Friday marks the beginning of the Oxegen festival at Puchestown racecourse, the first time the festival will be a three-day event, taking a nod from the mother of all festivals, last weekend's Glastonbury bash in Pilton, Somerset. And while the Electric Picnic is more modelled on Glasto in terms of its socially conscious, charity-centred ethos, Oxegen, by virtue of timing if nothing else, has much more in common with the British festival musically than the late-August shindig in Stradbally.

In fact, of the six Oxegen headliners (on the two biggest stages each night) three headlined the biggest stages in Glastonbury: Kings of Leon (who play the Oxegen main stage on Friday), The Verve (the main stage on Saturday) and The National (the Pet Sounds stage on Saturday).

Kings of Leon were an unlikely choice for Glasto, given their lack of recognisable hits, but in Ireland this seems to be no impediment to popularity. Radio stations simply don't play the music people listen to; they play the music they think people should be listening to. Most UK reviewers who saw the Kings' show didn't really understand it and considered it a bit dull. But the point is that Kings of Leon play their songs, play them really well and leave the stage. No fireworks, no bullshit. Musically, they're on the money. Ditto The National, who have already brought their understated brilliance to Dublin a bunch of times this year. If you want to go see "a show", go to The Killers in Marlay Park.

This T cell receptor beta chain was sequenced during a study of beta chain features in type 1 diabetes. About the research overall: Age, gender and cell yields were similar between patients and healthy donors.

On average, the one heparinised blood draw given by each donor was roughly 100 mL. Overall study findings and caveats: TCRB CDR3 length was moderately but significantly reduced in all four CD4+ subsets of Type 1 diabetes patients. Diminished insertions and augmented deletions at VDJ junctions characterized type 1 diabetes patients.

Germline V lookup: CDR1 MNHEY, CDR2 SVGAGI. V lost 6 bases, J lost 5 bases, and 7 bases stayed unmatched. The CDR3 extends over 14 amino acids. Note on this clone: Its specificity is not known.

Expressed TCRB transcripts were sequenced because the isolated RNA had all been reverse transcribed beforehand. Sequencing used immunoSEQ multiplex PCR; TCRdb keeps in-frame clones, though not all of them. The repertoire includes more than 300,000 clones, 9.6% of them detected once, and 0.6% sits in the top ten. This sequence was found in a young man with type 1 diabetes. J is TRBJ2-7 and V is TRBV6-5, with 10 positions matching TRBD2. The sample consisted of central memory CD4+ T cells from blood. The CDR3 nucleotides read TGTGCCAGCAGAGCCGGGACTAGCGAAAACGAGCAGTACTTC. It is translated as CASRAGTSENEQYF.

The decision to put The Verve as headliners on Saturday night is mildly odd, but then the demographic at Oxegen is such that Richard Ashcroft and Co are slightly less old and decrepit than REM, which is itself somewhat bizarre, when you consider that The Verve's last hit was 11 years ago and the band have been 'on hiatus' since then.

How and ever, the wow factor in their reunion and the anticipation of their August comeback album is enough to see them head the bill.

Personally, I'd rather clean my toilet with a toothbrush than watch The Verve, but there you go.

Another interesting choice at Oxegen is the addition of Amy Winehouse, fourth on the bill on the main stage on Saturday night. Much has been written about Winehouse and her troubles, but the bizarre thing about her performance in Glastonbury was how so many people seemed to miss the point. TV cameras didn't do justice to the car crash that Winehouse has become.